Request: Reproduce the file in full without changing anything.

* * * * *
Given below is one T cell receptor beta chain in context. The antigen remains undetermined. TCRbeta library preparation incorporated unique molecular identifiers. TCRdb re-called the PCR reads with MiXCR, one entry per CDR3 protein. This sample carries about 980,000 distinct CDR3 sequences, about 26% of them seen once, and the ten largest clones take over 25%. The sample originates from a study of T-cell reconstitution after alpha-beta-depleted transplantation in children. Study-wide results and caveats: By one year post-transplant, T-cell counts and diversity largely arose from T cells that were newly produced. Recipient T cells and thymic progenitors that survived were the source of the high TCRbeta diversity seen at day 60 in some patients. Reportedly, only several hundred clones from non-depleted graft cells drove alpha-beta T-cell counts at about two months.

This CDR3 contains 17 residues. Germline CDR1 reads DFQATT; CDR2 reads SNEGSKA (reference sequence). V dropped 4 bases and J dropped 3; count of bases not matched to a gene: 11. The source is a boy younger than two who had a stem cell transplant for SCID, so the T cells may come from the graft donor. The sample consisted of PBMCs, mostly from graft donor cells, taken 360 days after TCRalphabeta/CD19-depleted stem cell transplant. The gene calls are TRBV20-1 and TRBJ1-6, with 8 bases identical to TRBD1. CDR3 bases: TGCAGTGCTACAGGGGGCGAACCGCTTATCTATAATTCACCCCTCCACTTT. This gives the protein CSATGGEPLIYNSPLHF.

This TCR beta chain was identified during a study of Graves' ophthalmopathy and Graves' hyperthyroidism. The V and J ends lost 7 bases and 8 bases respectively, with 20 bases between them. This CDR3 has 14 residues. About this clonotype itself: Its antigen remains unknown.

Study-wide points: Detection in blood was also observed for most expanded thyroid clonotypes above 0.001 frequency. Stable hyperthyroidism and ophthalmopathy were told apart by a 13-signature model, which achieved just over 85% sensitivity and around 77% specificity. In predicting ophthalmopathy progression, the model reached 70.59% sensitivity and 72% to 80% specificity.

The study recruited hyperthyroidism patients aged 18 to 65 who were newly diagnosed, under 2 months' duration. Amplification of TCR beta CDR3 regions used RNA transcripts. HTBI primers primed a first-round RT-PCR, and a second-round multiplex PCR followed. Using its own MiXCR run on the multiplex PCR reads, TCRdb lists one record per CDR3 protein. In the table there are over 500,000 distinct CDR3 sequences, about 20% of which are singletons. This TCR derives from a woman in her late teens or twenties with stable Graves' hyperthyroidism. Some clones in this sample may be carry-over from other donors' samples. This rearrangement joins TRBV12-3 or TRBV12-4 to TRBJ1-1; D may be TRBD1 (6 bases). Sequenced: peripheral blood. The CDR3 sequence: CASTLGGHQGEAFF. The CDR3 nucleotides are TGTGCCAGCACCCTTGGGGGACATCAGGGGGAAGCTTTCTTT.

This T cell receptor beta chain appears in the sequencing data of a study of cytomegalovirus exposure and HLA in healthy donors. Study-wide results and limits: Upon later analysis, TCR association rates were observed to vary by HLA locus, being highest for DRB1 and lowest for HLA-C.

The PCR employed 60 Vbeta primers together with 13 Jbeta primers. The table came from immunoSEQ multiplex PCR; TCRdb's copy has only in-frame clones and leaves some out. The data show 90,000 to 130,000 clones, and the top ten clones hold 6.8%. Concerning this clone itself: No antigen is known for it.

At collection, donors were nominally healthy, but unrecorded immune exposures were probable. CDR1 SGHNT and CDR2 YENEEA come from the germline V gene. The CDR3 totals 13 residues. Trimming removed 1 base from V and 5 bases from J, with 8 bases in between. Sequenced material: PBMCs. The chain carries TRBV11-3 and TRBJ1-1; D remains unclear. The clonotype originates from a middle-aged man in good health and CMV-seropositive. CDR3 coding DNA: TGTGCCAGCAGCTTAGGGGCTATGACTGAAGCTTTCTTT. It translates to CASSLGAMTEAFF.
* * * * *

Given below is one T cell receptor beta chain in context. The antigen remains undetermined. TCRbeta library preparation incorporated unique molecular identifiers. TCRdb re-called the PCR reads with MiXCR, one entry per CDR3 protein. This sample carries about 980,000 distinct CDR3 sequences, about 26% of them seen once, and the ten largest clones take over 25%. The sample originates from a study of T-cell reconstitution after alpha-beta-depleted transplantation in children. Study-wide results and caveats: By one year post-transplant, T-cell counts and diversity largely arose from T cells that were newly produced. Recipient T cells and thymic progenitors that survived were the source of the high TCRbeta diversity seen at day 60 in some patients. Reportedly, only several hundred clones from non-depleted graft cells drove alpha-beta T-cell counts at about two months.

This CDR3 contains 17 residues. Germline CDR1 reads DFQATT; CDR2 reads SNEGSKA (reference sequence). V dropped 4 bases and J dropped 3; count of bases not matched to a gene: 11. The source is a boy younger than two who had a stem cell transplant for SCID, so the T cells may come from the graft donor. The sample consisted of PBMCs, mostly from graft donor cells, taken 360 days after TCRalphabeta/CD19-depleted stem cell transplant. The gene calls are TRBV20-1 and TRBJ1-6, with 8 bases identical to TRBD1. CDR3 bases: TGCAGTGCTACAGGGGGCGAACCGCTTATCTATAATTCACCCCTCCACTTT. This gives the protein CSATGGEPLIYNSPLHF.

This TCR beta chain was identified during a study of Graves' ophthalmopathy and Graves' hyperthyroidism. The V and J ends lost 7 bases and 8 bases respectively, with 20 bases between them. This CDR3 has 14 residues. About this clonotype itself: Its antigen remains unknown.

Study-wide points: Detection in blood was also observed for most expanded thyroid clonotypes above 0.001 frequency. Stable hyperthyroidism and ophthalmopathy were told apart by a 13-signature model, which achieved just over 85% sensitivity and around 77% specificity. In predicting ophthalmopathy progression, the model reached 70.59% sensitivity and 72% to 80% specificity.

The study recruited hyperthyroidism patients aged 18 to 65 who were newly diagnosed, under 2 months' duration. Amplification of TCR beta CDR3 regions used RNA transcripts. HTBI primers primed a first-round RT-PCR, and a second-round multiplex PCR followed. Using its own MiXCR run on the multiplex PCR reads, TCRdb lists one record per CDR3 protein. In the table there are over 500,000 distinct CDR3 sequences, about 20% of which are singletons. This TCR derives from a woman in her late teens or twenties with stable Graves' hyperthyroidism. Some clones in this sample may be carry-over from other donors' samples. This rearrangement joins TRBV12-3 or TRBV12-4 to TRBJ1-1; D may be TRBD1 (6 bases). Sequenced: peripheral blood. The CDR3 sequence: CASTLGGHQGEAFF. The CDR3 nucleotides are TGTGCCAGCACCCTTGGGGGACATCAGGGGGAAGCTTTCTTT.

This T cell receptor beta chain appears in the sequencing data of a study of cytomegalovirus exposure and HLA in healthy donors. Study-wide results and limits: Upon later analysis, TCR association rates were observed to vary by HLA locus, being highest for DRB1 and lowest for HLA-C.

The PCR employed 60 Vbeta primers together with 13 Jbeta primers. The table came from immunoSEQ multiplex PCR; TCRdb's copy has only in-frame clones and leaves some out. The data show 90,000 to 130,000 clones, and the top ten clones hold 6.8%. Concerning this clone itself: No antigen is known for it.

At collection, donors were nominally healthy, but unrecorded immune exposures were probable. CDR1 SGHNT and CDR2 YENEEA come from the germline V gene. The CDR3 totals 13 residues. Trimming removed 1 base from V and 5 bases from J, with 8 bases in between. Sequenced material: PBMCs. The chain carries TRBV11-3 and TRBJ1-1; D remains unclear. The clonotype originates from a middle-aged man in good health and CMV-seropositive. CDR3 coding DNA: TGTGCCAGCAGCTTAGGGGCTATGACTGAAGCTTTCTTT. It translates to CASSLGAMTEAFF.